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Inconsistent drug safety warnings, new plain-packaging rules, and the risks of eating your placenta, in this week’s top health news.

Health News Recap

  • New plain-packaging rules for tobacco will take effect in November. The rules require cigarette packs to be a standard size, shape and drab-brown colour, with standardized layouts and lettering to increase the impact of graphic health warnings.
  • Doctors who are outspoken about the importance of vaccination on social media report escalating threats from anti-vaccination groups. Two physicians have received more than 200 emails since last fall, as well as threatening voicemails.
  • Health Canada issued drug safety warnings in only 50% of cases flagged by authorities in the United States, Australia and United Kingdom, according to a University of British Columbia study. All four countries issued warnings about the same medication just 10% of the time.
  • The Society of Obstetricians and Gynaecologists of Canada cautioned that there is no evidence to support consuming human placenta and it may cause harm, despite the popularity of the practice among some new mothers. New research from the University of British Columbia also found no difference in the mental health outcomes of mothers who had eaten their placenta versus those who had not.
  • Thousands of people, including many health professionals, rallied outside Ontario’s legislature to protest changes to the province’s health system. The government has proposed merging local health integration networks into a single super agency, cuts to public health funding and merging ambulance services.
  • The Collège des médecins du Québec said nurse practitioners should be allowed to establish their own guidelines and regulations but advised against changes to the province’s medical act. The provincial government will table a bill this fall to give nurse practitioners more autonomy to work without physician supervision.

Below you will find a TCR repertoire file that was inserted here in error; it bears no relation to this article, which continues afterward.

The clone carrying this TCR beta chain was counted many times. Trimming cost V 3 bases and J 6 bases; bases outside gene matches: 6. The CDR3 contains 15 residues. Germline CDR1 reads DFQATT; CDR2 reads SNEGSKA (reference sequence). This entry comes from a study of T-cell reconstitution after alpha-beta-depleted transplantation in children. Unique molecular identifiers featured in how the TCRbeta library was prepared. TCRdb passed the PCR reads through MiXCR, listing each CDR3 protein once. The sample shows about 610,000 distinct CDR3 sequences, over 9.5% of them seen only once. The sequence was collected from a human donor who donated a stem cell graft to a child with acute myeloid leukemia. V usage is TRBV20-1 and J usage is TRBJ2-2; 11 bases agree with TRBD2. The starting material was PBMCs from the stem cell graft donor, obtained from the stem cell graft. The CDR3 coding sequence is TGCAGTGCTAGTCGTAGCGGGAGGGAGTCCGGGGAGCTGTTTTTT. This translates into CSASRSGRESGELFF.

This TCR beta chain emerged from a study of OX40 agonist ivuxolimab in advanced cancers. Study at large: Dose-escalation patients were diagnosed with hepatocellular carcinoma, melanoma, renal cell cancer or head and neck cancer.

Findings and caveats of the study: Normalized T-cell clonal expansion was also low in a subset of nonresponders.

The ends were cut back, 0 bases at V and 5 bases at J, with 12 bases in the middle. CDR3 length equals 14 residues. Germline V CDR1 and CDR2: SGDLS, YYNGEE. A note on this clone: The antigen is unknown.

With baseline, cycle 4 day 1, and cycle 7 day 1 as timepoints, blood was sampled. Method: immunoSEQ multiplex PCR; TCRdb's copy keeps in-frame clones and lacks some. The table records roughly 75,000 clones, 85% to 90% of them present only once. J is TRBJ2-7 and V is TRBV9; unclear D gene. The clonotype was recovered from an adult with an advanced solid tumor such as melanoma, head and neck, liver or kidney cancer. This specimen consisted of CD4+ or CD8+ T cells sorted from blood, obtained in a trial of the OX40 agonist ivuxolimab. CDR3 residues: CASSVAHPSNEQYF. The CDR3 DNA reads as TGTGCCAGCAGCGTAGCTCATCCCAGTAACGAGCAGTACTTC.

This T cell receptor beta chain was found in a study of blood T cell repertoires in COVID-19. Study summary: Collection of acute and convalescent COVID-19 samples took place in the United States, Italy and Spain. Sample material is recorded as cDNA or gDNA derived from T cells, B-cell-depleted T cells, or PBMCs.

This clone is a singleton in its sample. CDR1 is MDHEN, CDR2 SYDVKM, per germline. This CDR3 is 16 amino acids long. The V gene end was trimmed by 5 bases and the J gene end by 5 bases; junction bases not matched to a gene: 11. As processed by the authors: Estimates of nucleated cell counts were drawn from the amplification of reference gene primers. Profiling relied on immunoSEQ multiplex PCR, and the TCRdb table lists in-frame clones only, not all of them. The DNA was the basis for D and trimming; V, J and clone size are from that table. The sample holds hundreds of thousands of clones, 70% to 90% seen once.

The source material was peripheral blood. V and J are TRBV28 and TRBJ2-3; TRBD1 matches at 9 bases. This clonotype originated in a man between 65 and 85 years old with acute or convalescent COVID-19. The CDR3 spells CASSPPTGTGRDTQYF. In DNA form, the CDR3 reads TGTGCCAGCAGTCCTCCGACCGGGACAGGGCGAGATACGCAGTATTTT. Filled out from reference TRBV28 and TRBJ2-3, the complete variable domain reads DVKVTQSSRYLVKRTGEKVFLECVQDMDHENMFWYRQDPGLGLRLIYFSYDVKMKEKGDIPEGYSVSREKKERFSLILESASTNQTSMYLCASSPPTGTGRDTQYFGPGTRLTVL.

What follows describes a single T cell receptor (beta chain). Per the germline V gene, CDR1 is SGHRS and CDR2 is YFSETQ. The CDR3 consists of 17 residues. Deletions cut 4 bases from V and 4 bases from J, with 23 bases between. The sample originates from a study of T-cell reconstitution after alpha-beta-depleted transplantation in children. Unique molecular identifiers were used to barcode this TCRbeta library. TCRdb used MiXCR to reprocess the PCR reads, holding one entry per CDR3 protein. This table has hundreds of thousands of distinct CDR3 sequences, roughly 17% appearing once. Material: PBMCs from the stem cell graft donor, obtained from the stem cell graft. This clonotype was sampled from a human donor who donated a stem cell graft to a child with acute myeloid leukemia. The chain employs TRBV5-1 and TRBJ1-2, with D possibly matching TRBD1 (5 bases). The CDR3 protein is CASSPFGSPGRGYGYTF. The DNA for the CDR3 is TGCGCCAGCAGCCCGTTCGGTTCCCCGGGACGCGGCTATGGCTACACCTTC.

• New Brunswick declared a gonorrhea outbreak after 20 cases were reported in the first quarter of the year, up from an average of 12 in previous years. The chief medical officer of health blamed dating apps that enable anonymous sex while making it difficult to track infections.
  • Mayors from 28 major municipalities across Ontario urged the provincial government to pause public health funding cuts until 2020 pending consultation. Programs previously funded 75%–100% by the province will see their budgets cut by up to 70% in 2019 and 2020.
  • About 400 nurses and supporters urged Manitoba’s government to stop the consolidation of its health system in a rally outside the provincial legislature. The province’s government says the change is necessary to reduce wait times and find efficiencies.
  • An emergency room visit from a patient with measles caused trouble for a Halifax hospital; staff had to be tested for immunity before they could return to work and at least one physician is barred from working for two weeks. Health authorities noted that calls about the measles vaccine doubled after the incident.

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